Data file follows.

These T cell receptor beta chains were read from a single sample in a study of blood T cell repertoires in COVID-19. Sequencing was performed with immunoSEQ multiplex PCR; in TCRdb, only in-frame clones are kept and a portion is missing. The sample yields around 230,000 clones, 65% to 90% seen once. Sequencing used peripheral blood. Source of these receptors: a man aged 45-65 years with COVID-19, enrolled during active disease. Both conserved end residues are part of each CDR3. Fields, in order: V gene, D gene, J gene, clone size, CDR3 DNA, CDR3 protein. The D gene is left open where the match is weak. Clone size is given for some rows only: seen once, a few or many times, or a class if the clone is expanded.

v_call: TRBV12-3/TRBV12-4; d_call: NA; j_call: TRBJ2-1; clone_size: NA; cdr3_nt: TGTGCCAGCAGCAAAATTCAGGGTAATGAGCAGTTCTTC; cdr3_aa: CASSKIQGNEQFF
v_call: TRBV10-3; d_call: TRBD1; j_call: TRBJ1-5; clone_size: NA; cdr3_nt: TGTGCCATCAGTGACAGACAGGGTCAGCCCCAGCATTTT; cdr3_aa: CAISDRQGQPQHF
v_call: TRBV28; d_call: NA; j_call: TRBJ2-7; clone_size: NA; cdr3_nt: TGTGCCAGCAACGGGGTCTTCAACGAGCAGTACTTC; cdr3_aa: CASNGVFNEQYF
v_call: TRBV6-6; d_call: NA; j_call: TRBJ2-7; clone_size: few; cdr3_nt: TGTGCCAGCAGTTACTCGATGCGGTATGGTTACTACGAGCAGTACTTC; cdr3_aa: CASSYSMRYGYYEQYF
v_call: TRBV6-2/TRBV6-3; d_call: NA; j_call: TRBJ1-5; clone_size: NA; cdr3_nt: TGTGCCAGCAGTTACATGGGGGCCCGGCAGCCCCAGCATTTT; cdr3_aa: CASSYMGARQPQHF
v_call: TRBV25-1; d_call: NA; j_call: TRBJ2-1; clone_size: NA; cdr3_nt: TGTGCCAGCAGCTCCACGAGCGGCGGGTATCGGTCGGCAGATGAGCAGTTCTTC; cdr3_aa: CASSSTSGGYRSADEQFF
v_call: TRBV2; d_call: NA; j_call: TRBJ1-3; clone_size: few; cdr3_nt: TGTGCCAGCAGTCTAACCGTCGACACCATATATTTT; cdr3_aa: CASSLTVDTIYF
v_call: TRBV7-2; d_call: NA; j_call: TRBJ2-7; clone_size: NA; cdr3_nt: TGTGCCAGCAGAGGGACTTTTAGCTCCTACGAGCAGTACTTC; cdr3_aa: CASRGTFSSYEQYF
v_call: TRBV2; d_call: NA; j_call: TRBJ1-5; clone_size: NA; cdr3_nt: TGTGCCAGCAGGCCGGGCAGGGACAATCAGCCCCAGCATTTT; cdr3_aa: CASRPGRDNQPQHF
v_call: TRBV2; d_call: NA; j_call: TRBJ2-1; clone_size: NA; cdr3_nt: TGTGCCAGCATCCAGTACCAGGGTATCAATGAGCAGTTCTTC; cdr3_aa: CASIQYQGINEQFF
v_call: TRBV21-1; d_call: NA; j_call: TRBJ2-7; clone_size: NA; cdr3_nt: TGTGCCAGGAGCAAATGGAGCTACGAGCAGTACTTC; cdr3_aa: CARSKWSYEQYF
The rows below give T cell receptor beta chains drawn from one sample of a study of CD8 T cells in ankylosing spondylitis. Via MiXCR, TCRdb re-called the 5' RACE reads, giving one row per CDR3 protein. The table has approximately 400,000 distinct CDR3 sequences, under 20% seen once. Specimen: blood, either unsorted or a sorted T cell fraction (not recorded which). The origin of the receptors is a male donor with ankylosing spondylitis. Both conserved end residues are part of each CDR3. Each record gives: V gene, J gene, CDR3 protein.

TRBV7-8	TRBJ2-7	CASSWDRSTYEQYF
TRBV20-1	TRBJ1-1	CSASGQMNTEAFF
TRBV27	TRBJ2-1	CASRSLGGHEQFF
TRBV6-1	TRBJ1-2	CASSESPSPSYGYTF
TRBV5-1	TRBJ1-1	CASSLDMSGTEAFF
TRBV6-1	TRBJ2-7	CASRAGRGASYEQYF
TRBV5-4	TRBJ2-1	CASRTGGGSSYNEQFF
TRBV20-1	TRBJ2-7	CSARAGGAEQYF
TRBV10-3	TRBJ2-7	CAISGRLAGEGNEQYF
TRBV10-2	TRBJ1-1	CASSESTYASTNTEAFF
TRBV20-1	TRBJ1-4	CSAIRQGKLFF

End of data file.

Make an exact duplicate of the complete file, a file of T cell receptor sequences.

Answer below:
These T cell receptor beta chains were read from a single sample in a study of blood T cell repertoires in COVID-19. Sequencing was performed with immunoSEQ multiplex PCR; in TCRdb, only in-frame clones are kept and a portion is missing. The sample yields around 230,000 clones, 65% to 90% seen once. Sequencing used peripheral blood. Source of these receptors: a man aged 45-65 years with COVID-19, enrolled during active disease. Both conserved end residues are part of each CDR3. Fields, in order: V gene, D gene, J gene, clone size, CDR3 DNA, CDR3 protein. The D gene is left open where the match is weak. Clone size is given for some rows only: seen once, a few or many times, or a class if the clone is expanded.

v_call: TRBV12-3/TRBV12-4; d_call: NA; j_call: TRBJ2-1; clone_size: NA; cdr3_nt: TGTGCCAGCAGCAAAATTCAGGGTAATGAGCAGTTCTTC; cdr3_aa: CASSKIQGNEQFF
v_call: TRBV10-3; d_call: TRBD1; j_call: TRBJ1-5; clone_size: NA; cdr3_nt: TGTGCCATCAGTGACAGACAGGGTCAGCCCCAGCATTTT; cdr3_aa: CAISDRQGQPQHF
v_call: TRBV28; d_call: NA; j_call: TRBJ2-7; clone_size: NA; cdr3_nt: TGTGCCAGCAACGGGGTCTTCAACGAGCAGTACTTC; cdr3_aa: CASNGVFNEQYF
v_call: TRBV6-6; d_call: NA; j_call: TRBJ2-7; clone_size: few; cdr3_nt: TGTGCCAGCAGTTACTCGATGCGGTATGGTTACTACGAGCAGTACTTC; cdr3_aa: CASSYSMRYGYYEQYF
v_call: TRBV6-2/TRBV6-3; d_call: NA; j_call: TRBJ1-5; clone_size: NA; cdr3_nt: TGTGCCAGCAGTTACATGGGGGCCCGGCAGCCCCAGCATTTT; cdr3_aa: CASSYMGARQPQHF
v_call: TRBV25-1; d_call: NA; j_call: TRBJ2-1; clone_size: NA; cdr3_nt: TGTGCCAGCAGCTCCACGAGCGGCGGGTATCGGTCGGCAGATGAGCAGTTCTTC; cdr3_aa: CASSSTSGGYRSADEQFF
v_call: TRBV2; d_call: NA; j_call: TRBJ1-3; clone_size: few; cdr3_nt: TGTGCCAGCAGTCTAACCGTCGACACCATATATTTT; cdr3_aa: CASSLTVDTIYF
v_call: TRBV7-2; d_call: NA; j_call: TRBJ2-7; clone_size: NA; cdr3_nt: TGTGCCAGCAGAGGGACTTTTAGCTCCTACGAGCAGTACTTC; cdr3_aa: CASRGTFSSYEQYF
v_call: TRBV2; d_call: NA; j_call: TRBJ1-5; clone_size: NA; cdr3_nt: TGTGCCAGCAGGCCGGGCAGGGACAATCAGCCCCAGCATTTT; cdr3_aa: CASRPGRDNQPQHF
v_call: TRBV2; d_call: NA; j_call: TRBJ2-1; clone_size: NA; cdr3_nt: TGTGCCAGCATCCAGTACCAGGGTATCAATGAGCAGTTCTTC; cdr3_aa: CASIQYQGINEQFF
v_call: TRBV21-1; d_call: NA; j_call: TRBJ2-7; clone_size: NA; cdr3_nt: TGTGCCAGGAGCAAATGGAGCTACGAGCAGTACTTC; cdr3_aa: CARSKWSYEQYF
The rows below give T cell receptor beta chains drawn from one sample of a study of CD8 T cells in ankylosing spondylitis. Via MiXCR, TCRdb re-called the 5' RACE reads, giving one row per CDR3 protein. The table has approximately 400,000 distinct CDR3 sequences, under 20% seen once. Specimen: blood, either unsorted or a sorted T cell fraction (not recorded which). The origin of the receptors is a male donor with ankylosing spondylitis. Both conserved end residues are part of each CDR3. Each record gives: V gene, J gene, CDR3 protein.

TRBV7-8	TRBJ2-7	CASSWDRSTYEQYF
TRBV20-1	TRBJ1-1	CSASGQMNTEAFF
TRBV27	TRBJ2-1	CASRSLGGHEQFF
TRBV6-1	TRBJ1-2	CASSESPSPSYGYTF
TRBV5-1	TRBJ1-1	CASSLDMSGTEAFF
TRBV6-1	TRBJ2-7	CASRAGRGASYEQYF
TRBV5-4	TRBJ2-1	CASRTGGGSSYNEQFF
TRBV20-1	TRBJ2-7	CSARAGGAEQYF
TRBV10-3	TRBJ2-7	CAISGRLAGEGNEQYF
TRBV10-2	TRBJ1-1	CASSESTYASTNTEAFF
TRBV20-1	TRBJ1-4	CSAIRQGKLFF